To treat or not to treat.

With all due respect to Hamlet, that apparently isn’t the question — at least according to the National Confectioners Association, which represents U.S. chocolate and candy manufacturers.

In a recent news release, the association’s president and CEO, John Downs, portrayed Halloween and trick-or-treating as a defining test of national character and fortitude. In an otherwise “weird and uncertain year,” Downs said, it serves as a prime example of “the resilient nature of Americans.”

A number of Halloween-themed events are scheduled to take place locally, including a haunted hayride, trick-or-treating opportunities, library story time and a virtual theater production.

In his news release, Downs said 74 percent of young parents think Halloween 2020 is “more important than ever,” and noted that 90 percent of millennial moms say trick-or-treating is “irreplaceable.”

Thankfully, public health officials across the country have reconsidered their initial bans on trick-or-treating, he said, and replaced them with more reasonable guidelines for safe and creative Halloween activities.

“This is the inspired conversation we should have been having all along,” Downs said, “because canceling Halloween is the type of public health directive that makes people skeptical about public health directives.”

The news release — which in a fit of honesty was headlined “Shifting the Halloween 2020 Narrative from ‘If’ to ‘How’ to Celebrate” — also notes that Halloween is the “Super Bowl” of the confection industry, with nearly $5 billion in annual sales.

A second news release acknowledged that this Halloween won’t be business as usual, in light of the coronavirus pandemic.

“But experts agree,” it continued. “If Americans follow safety guidance from the (Centers for Disease Control and Prevention) and local authorities, families can enjoy a fun, creative and safe Halloween.”

The association suggested several alternatives for “safe and sweet” trick-or-treating, such as organizing a Halloween scavenger hunt or doing “spooky gift drops” by delivering small bags of candy to friends and neighbors.

It also encouraged people to find creative ways to hand out candy and chocolates. The recommended options include building a “sweet zipline,” a candy chute, a chocolate launcher or, for the more technologically adept, offering a drone delivery system.

Public health and safety officials in Pullman and Lewiston don’t appear to be quite as enthusiastic about the holiday as confectioners are, but they are recommending ways families can keep the pandemic spookiness at bay.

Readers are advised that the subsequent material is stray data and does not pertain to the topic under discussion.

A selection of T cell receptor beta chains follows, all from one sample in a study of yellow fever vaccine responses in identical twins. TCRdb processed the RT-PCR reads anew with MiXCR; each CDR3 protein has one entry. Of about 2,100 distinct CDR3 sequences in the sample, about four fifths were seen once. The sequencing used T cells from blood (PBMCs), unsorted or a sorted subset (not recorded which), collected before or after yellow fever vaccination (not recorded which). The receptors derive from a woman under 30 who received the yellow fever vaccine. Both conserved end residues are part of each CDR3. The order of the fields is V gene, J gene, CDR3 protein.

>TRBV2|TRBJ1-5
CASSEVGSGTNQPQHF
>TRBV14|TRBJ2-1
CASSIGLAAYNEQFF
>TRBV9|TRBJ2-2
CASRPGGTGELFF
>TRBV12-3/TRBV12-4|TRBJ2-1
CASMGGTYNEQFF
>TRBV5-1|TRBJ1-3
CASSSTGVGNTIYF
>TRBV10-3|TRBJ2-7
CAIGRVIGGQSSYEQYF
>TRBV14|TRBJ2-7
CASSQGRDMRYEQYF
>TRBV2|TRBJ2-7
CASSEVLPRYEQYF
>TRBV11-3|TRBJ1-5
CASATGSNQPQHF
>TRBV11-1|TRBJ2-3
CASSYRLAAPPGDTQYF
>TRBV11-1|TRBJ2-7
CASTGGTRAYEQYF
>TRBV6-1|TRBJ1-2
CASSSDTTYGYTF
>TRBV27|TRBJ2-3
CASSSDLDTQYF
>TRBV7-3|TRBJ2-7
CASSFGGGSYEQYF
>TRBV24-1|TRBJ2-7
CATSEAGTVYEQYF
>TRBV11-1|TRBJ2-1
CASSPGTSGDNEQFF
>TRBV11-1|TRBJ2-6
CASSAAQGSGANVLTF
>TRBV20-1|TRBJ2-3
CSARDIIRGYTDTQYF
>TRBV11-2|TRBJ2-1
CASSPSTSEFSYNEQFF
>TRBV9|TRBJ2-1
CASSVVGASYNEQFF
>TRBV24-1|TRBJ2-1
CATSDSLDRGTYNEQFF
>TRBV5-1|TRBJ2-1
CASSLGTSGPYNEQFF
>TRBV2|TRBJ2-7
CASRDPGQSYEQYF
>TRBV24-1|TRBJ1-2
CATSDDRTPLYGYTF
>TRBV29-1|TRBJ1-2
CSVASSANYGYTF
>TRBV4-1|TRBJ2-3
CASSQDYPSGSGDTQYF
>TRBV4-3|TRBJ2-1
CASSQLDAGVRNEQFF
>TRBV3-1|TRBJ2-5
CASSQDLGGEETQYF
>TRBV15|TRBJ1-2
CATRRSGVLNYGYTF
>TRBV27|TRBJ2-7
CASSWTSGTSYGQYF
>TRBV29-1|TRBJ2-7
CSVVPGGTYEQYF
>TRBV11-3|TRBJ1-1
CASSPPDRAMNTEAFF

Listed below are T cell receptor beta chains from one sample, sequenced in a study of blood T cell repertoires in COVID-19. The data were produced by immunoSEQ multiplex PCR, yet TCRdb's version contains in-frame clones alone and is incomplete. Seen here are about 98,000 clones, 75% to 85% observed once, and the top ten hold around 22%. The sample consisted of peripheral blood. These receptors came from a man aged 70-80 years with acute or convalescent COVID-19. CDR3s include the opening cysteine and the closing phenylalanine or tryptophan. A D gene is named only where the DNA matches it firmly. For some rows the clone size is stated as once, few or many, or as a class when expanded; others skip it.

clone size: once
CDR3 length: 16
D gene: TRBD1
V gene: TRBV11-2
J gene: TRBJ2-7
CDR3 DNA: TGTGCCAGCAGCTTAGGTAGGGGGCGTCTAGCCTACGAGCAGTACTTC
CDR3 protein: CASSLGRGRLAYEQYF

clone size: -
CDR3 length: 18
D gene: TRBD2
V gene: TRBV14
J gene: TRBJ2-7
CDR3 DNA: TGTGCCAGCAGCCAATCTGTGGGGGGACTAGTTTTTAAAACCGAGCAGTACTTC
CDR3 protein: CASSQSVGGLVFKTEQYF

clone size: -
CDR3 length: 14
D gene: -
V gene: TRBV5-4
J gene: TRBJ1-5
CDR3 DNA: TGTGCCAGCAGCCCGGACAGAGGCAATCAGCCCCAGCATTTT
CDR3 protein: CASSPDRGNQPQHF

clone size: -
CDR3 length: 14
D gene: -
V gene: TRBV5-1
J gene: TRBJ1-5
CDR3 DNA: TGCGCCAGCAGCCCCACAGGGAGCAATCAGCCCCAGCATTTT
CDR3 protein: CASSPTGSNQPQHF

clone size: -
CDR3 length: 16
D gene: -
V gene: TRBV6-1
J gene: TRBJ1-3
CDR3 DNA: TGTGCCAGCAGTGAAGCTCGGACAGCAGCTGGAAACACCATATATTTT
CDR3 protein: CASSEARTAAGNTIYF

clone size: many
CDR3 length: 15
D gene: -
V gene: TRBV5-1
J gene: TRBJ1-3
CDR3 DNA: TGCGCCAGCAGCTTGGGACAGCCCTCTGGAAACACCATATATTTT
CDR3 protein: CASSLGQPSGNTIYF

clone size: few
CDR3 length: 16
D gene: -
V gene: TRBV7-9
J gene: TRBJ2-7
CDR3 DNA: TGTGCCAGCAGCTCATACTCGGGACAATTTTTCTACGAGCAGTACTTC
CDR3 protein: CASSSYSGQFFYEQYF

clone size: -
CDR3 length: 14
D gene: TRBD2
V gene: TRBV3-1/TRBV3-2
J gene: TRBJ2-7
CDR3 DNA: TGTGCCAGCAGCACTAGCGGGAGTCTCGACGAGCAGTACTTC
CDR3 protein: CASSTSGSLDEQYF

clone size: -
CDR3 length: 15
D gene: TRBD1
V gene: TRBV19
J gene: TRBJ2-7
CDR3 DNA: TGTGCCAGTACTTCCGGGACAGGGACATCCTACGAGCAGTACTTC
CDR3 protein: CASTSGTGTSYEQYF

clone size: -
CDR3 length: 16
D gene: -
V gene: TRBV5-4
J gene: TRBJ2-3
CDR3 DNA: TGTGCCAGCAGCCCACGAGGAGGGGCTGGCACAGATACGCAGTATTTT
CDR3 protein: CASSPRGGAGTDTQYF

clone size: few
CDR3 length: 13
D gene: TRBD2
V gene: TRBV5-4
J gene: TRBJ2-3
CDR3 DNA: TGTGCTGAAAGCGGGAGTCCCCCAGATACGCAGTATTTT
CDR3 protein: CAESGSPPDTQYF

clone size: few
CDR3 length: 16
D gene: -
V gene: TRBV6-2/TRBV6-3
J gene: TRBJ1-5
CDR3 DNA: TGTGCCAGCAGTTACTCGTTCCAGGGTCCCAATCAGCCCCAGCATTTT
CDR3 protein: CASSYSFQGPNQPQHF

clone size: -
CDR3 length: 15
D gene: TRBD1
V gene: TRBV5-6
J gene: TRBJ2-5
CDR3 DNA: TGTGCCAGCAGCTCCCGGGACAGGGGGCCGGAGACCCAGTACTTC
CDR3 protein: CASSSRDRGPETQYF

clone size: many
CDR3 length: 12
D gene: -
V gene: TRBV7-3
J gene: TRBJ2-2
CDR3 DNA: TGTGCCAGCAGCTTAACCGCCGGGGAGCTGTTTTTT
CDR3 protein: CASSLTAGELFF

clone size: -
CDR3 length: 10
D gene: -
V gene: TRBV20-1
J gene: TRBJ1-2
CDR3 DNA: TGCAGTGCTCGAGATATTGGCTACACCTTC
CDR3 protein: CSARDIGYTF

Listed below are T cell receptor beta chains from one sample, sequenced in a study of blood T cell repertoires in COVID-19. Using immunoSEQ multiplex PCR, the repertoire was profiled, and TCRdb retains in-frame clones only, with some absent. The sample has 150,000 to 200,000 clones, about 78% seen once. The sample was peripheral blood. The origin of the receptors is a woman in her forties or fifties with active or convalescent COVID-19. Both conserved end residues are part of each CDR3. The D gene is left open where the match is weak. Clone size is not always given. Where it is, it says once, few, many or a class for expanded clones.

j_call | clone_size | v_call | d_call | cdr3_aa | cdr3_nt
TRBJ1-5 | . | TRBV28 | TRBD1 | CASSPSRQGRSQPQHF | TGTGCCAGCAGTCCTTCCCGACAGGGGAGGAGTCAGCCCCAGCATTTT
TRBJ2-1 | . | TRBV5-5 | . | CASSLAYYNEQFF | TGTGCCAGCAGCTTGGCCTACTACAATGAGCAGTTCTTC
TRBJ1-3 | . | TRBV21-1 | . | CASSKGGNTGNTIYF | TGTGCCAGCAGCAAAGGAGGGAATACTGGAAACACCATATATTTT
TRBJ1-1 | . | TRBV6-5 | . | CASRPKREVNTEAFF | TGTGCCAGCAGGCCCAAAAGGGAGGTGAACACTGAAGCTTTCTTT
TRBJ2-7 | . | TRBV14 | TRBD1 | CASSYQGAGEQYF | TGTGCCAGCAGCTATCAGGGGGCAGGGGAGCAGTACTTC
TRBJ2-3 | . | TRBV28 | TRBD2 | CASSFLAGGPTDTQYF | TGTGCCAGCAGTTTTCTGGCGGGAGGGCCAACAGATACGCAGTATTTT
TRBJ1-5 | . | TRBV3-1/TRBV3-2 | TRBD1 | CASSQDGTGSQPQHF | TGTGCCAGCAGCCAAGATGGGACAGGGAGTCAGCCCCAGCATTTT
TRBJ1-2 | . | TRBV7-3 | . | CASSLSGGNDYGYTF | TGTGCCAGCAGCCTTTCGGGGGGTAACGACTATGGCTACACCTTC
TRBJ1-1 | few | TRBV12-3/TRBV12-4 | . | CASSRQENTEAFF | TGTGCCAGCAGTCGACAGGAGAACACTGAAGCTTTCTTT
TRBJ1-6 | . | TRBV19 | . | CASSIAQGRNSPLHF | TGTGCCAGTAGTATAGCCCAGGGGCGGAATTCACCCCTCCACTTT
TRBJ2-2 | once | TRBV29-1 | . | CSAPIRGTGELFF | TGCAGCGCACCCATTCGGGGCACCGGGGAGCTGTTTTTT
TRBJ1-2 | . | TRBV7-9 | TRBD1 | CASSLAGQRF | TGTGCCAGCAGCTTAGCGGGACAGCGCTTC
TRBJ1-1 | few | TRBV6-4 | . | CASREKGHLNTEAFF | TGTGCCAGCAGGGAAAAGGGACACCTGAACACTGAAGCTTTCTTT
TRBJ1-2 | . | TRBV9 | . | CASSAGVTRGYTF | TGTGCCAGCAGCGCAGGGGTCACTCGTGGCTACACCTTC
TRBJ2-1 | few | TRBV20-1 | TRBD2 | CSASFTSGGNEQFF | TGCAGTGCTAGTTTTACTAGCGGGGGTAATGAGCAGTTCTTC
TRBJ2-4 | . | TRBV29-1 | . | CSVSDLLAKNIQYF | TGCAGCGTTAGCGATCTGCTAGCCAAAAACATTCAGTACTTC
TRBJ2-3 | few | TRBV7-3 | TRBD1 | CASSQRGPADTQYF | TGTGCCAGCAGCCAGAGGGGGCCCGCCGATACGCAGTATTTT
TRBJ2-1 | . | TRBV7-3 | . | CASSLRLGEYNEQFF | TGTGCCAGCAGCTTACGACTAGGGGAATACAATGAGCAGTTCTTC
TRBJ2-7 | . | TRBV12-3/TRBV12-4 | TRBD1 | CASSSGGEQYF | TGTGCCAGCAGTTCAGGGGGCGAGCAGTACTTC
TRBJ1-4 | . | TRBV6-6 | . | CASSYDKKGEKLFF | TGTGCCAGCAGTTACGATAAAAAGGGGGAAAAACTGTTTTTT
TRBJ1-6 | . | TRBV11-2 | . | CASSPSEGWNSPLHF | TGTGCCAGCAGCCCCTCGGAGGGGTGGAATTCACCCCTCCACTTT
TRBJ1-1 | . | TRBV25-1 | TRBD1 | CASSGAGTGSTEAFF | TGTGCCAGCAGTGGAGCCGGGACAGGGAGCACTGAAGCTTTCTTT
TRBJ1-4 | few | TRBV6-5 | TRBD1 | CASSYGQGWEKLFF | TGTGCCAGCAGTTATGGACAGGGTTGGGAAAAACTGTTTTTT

Public Health – Idaho North Central District, for example, said many traditional Halloween activities “can be high-risk for spreading viruses” of all kinds.

“The safest celebrations are those that involve your household members, allow for consistent social distancing … and follow all health and safety measures encouraged for COVID-19,” the agency said.

Its list of low-risk Halloween activities includes pumpkin carving, decorating your house or apartment, holding a virtual costume party or decorating spooky treats.

Moderate-risk activities might include visiting pumpkin patches or orchards, taking part in “one-way” trick-or-treating, where people can grab individual goodie bags while maintaining social distancing, or walking through a haunted forest.

“If screaming will likely occur, greater distance is advised,” the agency notes.

High-risk activities to avoid include “traditional trick-or-treating where treats are handed to children who go door-to-door,” hayrides with people who aren’t part of your household and crowded, indoor costume parties.

The Pullman Police Department is also encouraging people to rethink their Halloween celebrations, given the recent surge in COVID-19 cases and fatalities.

Rather than traditional trick-or-treating, “we urge families to consider celebrating Halloween at home,” said Police Chief Gary Jenkins in a news release. “Pumpkin carving, virtual costume parties and festive movie marathons are fun, safer alternatives.”

If families do venture out, Jenkins said, they should follow safety protocols, including wearing face coverings, maintaining social distance and washing their hands frequently.

People who want to hand out treats should use porch or outdoor lights to signal their participation, Jenkins said, and individual treat bags should be offered to visitors, rather than a communal bowl.

He also reminded people that social gatherings in Washington are limited to 10 or fewer people.

Tribune reporter Michael Wells contributed to this story. Spence may be contacted at or (208)791-9168.

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